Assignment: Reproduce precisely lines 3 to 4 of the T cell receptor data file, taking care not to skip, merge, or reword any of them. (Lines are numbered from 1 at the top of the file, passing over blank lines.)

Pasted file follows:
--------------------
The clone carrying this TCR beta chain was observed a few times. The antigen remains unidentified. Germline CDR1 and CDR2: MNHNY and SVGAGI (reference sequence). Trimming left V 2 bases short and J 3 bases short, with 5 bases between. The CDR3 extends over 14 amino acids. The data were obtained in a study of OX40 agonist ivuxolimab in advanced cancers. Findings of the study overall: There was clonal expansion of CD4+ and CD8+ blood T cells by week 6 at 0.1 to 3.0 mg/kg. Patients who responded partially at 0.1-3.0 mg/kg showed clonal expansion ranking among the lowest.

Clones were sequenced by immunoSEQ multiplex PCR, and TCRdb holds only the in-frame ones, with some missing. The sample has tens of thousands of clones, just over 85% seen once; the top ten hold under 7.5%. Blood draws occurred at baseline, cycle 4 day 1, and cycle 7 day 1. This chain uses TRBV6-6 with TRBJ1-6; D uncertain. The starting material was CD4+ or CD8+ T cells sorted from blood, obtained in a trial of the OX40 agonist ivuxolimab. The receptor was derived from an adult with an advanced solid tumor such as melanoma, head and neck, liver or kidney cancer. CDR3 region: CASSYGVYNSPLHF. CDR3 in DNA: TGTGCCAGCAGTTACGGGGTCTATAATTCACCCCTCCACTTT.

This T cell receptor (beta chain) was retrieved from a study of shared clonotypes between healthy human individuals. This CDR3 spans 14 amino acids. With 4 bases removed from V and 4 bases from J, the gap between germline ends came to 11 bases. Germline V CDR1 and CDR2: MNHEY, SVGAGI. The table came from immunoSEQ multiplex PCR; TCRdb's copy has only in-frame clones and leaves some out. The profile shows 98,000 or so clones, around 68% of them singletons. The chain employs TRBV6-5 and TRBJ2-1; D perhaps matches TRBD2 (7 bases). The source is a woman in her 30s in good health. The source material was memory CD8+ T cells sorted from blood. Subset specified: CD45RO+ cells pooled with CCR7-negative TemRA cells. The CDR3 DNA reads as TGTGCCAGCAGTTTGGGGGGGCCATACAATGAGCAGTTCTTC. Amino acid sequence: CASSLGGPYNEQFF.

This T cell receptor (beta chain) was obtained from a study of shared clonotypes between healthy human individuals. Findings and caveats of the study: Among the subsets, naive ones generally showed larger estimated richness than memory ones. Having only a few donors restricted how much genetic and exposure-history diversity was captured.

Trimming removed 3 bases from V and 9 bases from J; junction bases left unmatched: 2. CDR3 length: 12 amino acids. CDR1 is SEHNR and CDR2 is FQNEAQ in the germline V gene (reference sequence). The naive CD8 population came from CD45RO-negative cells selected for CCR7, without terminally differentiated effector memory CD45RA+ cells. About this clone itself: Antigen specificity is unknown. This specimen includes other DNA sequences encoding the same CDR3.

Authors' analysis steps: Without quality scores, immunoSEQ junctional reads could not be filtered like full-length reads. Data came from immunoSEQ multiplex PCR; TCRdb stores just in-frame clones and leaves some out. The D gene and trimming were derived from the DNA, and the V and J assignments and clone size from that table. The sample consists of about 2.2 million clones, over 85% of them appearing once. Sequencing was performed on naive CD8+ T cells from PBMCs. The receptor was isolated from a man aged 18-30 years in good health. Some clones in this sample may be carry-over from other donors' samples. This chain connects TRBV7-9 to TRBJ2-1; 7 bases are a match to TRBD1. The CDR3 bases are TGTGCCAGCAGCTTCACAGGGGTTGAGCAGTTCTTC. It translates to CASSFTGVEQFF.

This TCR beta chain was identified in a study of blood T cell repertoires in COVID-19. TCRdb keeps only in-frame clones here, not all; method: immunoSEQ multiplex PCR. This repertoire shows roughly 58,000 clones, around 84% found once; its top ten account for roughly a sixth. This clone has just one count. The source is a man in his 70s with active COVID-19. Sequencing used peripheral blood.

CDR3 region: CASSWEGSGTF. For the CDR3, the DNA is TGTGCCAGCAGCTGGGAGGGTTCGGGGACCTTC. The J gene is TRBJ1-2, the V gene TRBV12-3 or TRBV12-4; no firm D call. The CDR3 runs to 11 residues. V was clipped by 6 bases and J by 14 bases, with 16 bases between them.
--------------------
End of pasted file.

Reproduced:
This T cell receptor (beta chain) was retrieved from a study of shared clonotypes between healthy human individuals. This CDR3 spans 14 amino acids. With 4 bases removed from V and 4 bases from J, the gap between germline ends came to 11 bases. Germline V CDR1 and CDR2: MNHEY, SVGAGI. The table came from immunoSEQ multiplex PCR; TCRdb's copy has only in-frame clones and leaves some out. The profile shows 98,000 or so clones, around 68% of them singletons. The chain employs TRBV6-5 and TRBJ2-1; D perhaps matches TRBD2 (7 bases). The source is a woman in her 30s in good health. The source material was memory CD8+ T cells sorted from blood. Subset specified: CD45RO+ cells pooled with CCR7-negative TemRA cells. The CDR3 DNA reads as TGTGCCAGCAGTTTGGGGGGGCCATACAATGAGCAGTTCTTC. Amino acid sequence: CASSLGGPYNEQFF.

This T cell receptor (beta chain) was obtained from a study of shared clonotypes between healthy human individuals. Findings and caveats of the study: Among the subsets, naive ones generally showed larger estimated richness than memory ones. Having only a few donors restricted how much genetic and exposure-history diversity was captured.